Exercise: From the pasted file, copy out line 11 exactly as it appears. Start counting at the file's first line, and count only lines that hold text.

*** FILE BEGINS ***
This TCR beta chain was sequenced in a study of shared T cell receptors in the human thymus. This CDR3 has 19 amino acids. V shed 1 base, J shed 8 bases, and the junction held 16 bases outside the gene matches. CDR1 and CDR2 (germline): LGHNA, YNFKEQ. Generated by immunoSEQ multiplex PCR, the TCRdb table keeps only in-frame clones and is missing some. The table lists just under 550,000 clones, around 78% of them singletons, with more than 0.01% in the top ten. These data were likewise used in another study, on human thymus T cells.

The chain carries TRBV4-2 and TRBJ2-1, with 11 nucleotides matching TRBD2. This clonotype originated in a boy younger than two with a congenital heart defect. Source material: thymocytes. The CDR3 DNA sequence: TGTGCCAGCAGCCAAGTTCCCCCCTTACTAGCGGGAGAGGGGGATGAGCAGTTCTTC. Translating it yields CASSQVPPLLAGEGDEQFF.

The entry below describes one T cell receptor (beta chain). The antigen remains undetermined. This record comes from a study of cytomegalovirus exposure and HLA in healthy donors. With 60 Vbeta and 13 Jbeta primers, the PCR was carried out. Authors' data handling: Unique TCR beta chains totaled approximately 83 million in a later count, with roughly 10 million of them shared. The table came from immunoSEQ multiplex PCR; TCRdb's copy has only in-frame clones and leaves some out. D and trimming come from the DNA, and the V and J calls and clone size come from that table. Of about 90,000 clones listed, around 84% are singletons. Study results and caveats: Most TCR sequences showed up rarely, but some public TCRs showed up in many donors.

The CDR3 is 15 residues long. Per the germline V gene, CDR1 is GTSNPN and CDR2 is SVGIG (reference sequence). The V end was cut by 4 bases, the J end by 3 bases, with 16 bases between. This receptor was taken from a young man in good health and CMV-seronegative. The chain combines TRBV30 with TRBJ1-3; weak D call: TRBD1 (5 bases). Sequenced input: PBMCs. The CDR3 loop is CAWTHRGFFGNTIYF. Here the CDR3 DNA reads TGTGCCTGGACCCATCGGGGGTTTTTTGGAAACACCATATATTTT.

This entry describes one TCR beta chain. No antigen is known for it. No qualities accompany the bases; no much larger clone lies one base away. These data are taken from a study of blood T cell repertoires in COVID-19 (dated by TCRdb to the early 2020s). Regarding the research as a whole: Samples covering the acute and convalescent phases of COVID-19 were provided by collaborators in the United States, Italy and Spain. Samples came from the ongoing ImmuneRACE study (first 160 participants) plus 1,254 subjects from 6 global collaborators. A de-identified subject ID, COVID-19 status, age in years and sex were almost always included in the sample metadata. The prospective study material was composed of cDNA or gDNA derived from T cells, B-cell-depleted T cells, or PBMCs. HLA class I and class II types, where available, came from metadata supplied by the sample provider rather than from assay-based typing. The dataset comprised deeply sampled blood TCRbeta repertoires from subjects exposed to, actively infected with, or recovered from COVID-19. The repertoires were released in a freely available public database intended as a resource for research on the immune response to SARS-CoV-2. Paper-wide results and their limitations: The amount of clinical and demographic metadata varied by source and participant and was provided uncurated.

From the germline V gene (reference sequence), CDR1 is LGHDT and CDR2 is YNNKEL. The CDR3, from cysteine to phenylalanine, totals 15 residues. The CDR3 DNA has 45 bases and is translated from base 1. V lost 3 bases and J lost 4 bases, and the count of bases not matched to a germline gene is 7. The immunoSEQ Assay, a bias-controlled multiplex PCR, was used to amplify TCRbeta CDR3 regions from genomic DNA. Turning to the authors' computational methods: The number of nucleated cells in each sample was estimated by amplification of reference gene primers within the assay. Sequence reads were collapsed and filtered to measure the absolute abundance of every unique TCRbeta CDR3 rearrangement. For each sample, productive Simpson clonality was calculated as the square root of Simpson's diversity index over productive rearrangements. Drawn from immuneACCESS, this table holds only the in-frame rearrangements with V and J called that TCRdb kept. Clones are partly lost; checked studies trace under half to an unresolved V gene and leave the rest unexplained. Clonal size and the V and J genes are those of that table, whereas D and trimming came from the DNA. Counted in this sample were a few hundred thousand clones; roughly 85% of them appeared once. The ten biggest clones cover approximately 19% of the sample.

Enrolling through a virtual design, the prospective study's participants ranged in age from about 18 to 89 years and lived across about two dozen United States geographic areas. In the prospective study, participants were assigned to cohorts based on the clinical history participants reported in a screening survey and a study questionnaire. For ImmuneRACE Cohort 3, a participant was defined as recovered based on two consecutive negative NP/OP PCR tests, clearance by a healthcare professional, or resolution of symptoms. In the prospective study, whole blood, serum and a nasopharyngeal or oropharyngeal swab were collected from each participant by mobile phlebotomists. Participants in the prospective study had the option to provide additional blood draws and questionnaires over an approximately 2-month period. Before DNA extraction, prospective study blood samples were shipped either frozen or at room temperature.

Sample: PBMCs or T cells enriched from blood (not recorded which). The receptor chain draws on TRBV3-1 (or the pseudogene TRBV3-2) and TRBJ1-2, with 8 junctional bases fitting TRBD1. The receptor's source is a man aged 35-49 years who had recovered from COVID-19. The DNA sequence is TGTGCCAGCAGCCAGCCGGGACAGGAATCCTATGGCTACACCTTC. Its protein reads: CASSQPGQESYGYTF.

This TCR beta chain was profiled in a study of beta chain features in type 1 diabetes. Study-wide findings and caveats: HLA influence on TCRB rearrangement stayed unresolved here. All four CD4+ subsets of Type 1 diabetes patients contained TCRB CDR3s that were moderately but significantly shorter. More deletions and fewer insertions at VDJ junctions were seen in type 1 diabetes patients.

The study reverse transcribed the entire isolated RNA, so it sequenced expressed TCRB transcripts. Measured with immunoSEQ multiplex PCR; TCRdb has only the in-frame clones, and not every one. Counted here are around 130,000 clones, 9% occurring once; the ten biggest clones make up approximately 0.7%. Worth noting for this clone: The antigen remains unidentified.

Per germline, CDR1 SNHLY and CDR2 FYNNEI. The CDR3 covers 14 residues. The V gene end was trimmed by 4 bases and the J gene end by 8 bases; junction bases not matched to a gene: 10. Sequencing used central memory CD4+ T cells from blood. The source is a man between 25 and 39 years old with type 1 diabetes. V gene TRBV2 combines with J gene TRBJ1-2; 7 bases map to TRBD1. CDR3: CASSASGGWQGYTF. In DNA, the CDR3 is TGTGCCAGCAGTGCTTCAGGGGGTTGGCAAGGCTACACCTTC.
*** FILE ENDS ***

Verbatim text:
Per germline, CDR1 SNHLY and CDR2 FYNNEI. The CDR3 covers 14 residues. The V gene end was trimmed by 4 bases and the J gene end by 8 bases; junction bases not matched to a gene: 10. Sequencing used central memory CD4+ T cells from blood. The source is a man between 25 and 39 years old with type 1 diabetes. V gene TRBV2 combines with J gene TRBJ1-2; 7 bases map to TRBD1. CDR3: CASSASGGWQGYTF. In DNA, the CDR3 is TGTGCCAGCAGTGCTTCAGGGGGTTGGCAAGGCTACACCTTC.